Patriarch" for the decade or so he has preached the ecological gospel,
largely to liberal secular audiences in the West. "Encountering the
Mystery" is in large part a collection of eco-friendly platitudes
about global warming ("At stake is not just our ability to live in a
sustainable way but our very survival") and globalization, adorned
with a bit of theological window-dressing, that today's secular
progressives love to read.
Regarding globalization, Bartholomew cannot decide whether global
capitalism is bad ("there are losers as well as winners") or good ("We
must learn, therefore, both to think and to act in a global manner").
Plus, we must "transcend all racial competition and national rivalry,"
"promote a peaceful resolution of disagreements about how to live in
this world," and yadda, yadda, yadda. Islam comes into play in the
book only in terms of another bromide: a call for "interfaith
On first reading, this exercise in fiddling while the new Rome burns
seems pathetic, presenting a picture of a church leader so intimidated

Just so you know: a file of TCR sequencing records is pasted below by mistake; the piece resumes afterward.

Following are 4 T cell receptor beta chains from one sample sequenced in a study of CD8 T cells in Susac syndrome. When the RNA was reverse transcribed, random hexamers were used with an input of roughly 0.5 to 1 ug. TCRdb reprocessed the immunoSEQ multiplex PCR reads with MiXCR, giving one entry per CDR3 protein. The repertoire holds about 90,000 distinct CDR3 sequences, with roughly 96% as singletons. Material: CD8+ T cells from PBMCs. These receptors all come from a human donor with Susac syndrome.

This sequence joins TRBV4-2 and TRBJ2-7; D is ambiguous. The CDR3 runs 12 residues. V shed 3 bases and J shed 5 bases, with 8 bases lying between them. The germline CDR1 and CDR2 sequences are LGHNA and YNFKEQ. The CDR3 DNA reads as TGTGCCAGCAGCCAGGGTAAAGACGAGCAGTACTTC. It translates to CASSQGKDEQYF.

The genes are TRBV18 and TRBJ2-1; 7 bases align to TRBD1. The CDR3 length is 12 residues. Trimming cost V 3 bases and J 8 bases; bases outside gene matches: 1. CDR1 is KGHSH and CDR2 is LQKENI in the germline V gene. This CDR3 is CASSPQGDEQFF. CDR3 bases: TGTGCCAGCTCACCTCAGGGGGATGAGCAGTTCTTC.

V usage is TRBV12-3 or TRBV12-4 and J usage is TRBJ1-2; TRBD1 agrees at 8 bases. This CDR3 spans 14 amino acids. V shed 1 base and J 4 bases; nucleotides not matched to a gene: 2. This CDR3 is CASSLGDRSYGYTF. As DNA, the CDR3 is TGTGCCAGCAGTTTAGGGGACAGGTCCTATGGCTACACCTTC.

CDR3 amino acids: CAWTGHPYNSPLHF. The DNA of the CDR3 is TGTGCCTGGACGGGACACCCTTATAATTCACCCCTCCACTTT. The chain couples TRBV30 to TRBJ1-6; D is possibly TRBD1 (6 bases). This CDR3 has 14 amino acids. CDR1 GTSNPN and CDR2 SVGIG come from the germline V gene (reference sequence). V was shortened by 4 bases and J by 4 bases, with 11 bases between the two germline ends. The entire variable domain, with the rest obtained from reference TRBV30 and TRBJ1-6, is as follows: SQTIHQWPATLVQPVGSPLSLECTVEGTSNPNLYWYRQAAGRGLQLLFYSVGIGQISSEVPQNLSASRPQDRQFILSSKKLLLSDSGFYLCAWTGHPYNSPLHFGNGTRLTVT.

by his country's Islamic majority that he cannot speak up for his
dwindling flock even as its members are murdered at his doorstep.
Bartholomew' s book presents an eerie mirror image of the concerns of
aging, culturally exhausted, post-Christian Western Europe, happy to
blather on at conferences about carbon emissions and diversity but
unwilling to confront its own demographic crisis in the face of
youthful, rapidly growing and culturally antagonistic Muslim
populations. The suicide of the West meets the homicide of the East.
On the other hand, Bartholomew' s "green" crusade across Western Europe